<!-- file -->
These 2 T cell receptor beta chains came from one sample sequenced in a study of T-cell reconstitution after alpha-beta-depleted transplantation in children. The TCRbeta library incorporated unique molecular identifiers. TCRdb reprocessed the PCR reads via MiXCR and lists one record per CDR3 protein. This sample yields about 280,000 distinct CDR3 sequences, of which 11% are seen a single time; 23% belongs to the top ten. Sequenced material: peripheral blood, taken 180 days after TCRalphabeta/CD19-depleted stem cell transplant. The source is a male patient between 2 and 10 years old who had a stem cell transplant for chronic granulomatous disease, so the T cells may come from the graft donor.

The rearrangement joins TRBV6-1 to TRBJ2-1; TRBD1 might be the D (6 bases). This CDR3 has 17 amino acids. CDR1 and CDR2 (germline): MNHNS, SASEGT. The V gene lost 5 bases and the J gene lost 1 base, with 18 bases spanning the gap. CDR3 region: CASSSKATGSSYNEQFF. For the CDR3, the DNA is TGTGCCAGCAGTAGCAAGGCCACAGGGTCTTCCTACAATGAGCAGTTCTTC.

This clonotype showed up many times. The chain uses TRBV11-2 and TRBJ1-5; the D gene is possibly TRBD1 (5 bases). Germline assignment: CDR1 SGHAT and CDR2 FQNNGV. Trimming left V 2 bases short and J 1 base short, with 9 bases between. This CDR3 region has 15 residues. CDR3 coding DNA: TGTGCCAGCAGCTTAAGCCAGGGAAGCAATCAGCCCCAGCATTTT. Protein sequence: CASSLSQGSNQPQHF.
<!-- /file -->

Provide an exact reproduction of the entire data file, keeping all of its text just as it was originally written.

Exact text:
These 2 T cell receptor beta chains came from one sample sequenced in a study of T-cell reconstitution after alpha-beta-depleted transplantation in children. The TCRbeta library incorporated unique molecular identifiers. TCRdb reprocessed the PCR reads via MiXCR and lists one record per CDR3 protein. This sample yields about 280,000 distinct CDR3 sequences, of which 11% are seen a single time; 23% belongs to the top ten. Sequenced material: peripheral blood, taken 180 days after TCRalphabeta/CD19-depleted stem cell transplant. The source is a male patient between 2 and 10 years old who had a stem cell transplant for chronic granulomatous disease, so the T cells may come from the graft donor.

The rearrangement joins TRBV6-1 to TRBJ2-1; TRBD1 might be the D (6 bases). This CDR3 has 17 amino acids. CDR1 and CDR2 (germline): MNHNS, SASEGT. The V gene lost 5 bases and the J gene lost 1 base, with 18 bases spanning the gap. CDR3 region: CASSSKATGSSYNEQFF. For the CDR3, the DNA is TGTGCCAGCAGTAGCAAGGCCACAGGGTCTTCCTACAATGAGCAGTTCTTC.

This clonotype showed up many times. The chain uses TRBV11-2 and TRBJ1-5; the D gene is possibly TRBD1 (5 bases). Germline assignment: CDR1 SGHAT and CDR2 FQNNGV. Trimming left V 2 bases short and J 1 base short, with 9 bases between. This CDR3 region has 15 residues. CDR3 coding DNA: TGTGCCAGCAGCTTAAGCCAGGGAAGCAATCAGCCCCAGCATTTT. Protein sequence: CASSLSQGSNQPQHF.